Depending on how your transformed and clipped vertices and polygons are stored (the data structures etc), the you might need to either modify your output structures OR copy & convert the data after its transormed (etc).


quote:
*is it possible to draw polygons onto other-than-screen locations-such as textures, for video screen effects....? (as i could do this in software)


Yes. IDirect3DDevice*::SetRenderTarget(..) does that.


quote:
*i am trying to get by with learning as little directx as possible...all i need are some fast polygons!


You can do that with Direct3D, but you''re ignoring a whole world of cool stuff if you aren''t willing to learn more.


quote:
*any ideas where best to find tutorials...i''ve had a look at some of the XeHe ones...


The DirectX SDK has some basic Direct3D tutorials -:
- the first demonstrates set up of access to a hardware device;

- the second demonstrates rendering a single untextured and untransformed Gourad shaded triangle;

- the third demonstrates using Direct3D/the hardware to transform your vertices

- the fourth demonstrates using Direct3D/the hardware to perform per-vertex lighting on those vertices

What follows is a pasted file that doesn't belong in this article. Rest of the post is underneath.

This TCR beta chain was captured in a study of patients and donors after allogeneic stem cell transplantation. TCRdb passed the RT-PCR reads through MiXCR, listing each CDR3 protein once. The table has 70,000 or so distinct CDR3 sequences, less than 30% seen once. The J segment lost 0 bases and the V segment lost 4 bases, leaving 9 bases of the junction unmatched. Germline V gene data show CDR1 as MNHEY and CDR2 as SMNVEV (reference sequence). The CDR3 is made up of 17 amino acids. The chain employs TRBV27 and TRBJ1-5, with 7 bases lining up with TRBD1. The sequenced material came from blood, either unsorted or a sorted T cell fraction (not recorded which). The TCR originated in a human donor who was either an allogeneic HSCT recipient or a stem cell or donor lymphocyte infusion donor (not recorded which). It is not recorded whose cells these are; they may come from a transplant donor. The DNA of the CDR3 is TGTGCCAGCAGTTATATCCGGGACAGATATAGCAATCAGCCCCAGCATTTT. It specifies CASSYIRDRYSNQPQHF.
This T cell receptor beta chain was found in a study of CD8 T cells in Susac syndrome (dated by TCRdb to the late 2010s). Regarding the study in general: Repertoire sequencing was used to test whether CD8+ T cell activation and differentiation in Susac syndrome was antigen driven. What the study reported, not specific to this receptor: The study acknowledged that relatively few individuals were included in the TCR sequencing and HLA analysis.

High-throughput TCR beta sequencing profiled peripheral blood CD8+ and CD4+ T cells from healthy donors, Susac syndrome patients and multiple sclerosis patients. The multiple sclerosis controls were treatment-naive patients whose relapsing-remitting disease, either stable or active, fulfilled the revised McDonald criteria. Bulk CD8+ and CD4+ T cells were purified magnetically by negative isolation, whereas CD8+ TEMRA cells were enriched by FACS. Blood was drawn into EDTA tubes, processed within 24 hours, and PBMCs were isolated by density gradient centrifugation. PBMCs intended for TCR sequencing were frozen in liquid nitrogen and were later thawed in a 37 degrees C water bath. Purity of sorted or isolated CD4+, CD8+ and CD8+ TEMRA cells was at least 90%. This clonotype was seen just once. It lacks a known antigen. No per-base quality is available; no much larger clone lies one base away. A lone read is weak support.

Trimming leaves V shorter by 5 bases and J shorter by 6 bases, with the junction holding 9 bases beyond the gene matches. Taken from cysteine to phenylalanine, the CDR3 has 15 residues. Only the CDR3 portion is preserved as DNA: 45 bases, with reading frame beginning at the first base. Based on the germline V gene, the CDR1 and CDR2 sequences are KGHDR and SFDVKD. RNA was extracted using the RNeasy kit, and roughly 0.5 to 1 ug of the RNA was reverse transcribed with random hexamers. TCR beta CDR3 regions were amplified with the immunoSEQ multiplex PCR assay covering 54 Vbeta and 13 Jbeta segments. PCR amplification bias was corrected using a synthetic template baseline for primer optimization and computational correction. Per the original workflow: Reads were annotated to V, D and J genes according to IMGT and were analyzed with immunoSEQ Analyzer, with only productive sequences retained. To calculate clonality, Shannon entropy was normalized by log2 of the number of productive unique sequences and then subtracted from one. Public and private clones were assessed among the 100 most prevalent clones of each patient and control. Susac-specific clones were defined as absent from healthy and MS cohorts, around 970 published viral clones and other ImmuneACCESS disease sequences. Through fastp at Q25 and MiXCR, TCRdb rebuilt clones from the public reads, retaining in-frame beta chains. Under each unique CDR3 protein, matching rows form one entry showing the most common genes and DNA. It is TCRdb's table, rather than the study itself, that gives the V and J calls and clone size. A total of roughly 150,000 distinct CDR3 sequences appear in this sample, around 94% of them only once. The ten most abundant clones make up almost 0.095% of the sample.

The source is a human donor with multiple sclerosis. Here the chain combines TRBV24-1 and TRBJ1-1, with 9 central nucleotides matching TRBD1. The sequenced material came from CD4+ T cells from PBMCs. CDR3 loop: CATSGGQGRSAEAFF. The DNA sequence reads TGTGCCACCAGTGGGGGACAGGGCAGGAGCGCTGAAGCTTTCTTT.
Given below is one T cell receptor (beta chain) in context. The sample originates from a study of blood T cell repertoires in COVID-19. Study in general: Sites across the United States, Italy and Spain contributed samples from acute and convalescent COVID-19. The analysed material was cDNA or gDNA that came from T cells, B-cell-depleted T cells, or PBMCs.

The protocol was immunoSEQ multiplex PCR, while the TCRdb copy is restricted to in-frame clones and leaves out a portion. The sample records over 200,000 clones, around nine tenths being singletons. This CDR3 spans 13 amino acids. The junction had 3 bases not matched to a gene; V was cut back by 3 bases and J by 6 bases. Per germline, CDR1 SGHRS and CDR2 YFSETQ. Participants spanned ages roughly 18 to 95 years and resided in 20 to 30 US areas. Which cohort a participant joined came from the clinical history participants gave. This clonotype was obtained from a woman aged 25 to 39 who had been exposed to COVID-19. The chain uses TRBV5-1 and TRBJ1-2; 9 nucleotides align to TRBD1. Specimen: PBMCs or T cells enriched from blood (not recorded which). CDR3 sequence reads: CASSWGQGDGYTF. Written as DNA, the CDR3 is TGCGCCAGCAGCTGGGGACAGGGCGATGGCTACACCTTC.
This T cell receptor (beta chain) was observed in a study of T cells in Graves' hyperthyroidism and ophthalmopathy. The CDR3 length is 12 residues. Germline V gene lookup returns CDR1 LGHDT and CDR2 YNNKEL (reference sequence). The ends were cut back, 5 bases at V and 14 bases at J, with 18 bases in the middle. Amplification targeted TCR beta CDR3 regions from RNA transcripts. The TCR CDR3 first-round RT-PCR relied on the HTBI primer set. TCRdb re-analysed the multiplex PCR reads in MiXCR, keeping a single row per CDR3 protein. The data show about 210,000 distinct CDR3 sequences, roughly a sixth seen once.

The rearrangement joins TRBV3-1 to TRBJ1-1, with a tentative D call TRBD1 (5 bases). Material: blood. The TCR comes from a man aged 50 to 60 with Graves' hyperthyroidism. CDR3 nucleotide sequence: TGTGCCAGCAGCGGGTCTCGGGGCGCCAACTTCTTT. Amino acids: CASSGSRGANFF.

- the fifth demonstrates applying a texture

- the sixth demonstrates using the .X file format at D3DX to make handling of meshes easier.

The other Direct3D samples in the SDK show everything from how to do billboards and shadow volumes to progressive meshes and spherical harmonics.


There are some more tutorials on the DirectX website (msdn.microsoft.com/directx), Robert Dunlop''s X-Zone (http://www.mvps.org/directx/), Drunken Hyena''s site (http://www.drunkenhyena.com) etc



Simon O''Connor
Game Programmer &
Microsoft DirectX MVP

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quote:

the new version of this that is coming out uses directx and is in windows-any comments on this?



Yeah, that should have happened about 8-10 years ago...

quote:

i''ve heard of the directx SDK, but thats 200+ mb!? (there''s no way i could download that)...



http://www.getright.com

quote:

I already have code for texture loading/poly clipping/rotations etc and would like to continue using this NOT directx specific commands?




Then what''s the point of moving to hardware-based rendering? Rasterization is probably less than a quarter of the graphics card load on modern hardware. Ignoring hardware pipelines (especially the recent programmable ones) is just wasting time.




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That''s great, thanks! Seems i''ll have to download the SDK... As for thinking that i should move a lot more of my engine into hardware, i think just the polygon drawing will be fine to learn on...When i have some more experience i''ll go all the way, i promise you!
Thanks again...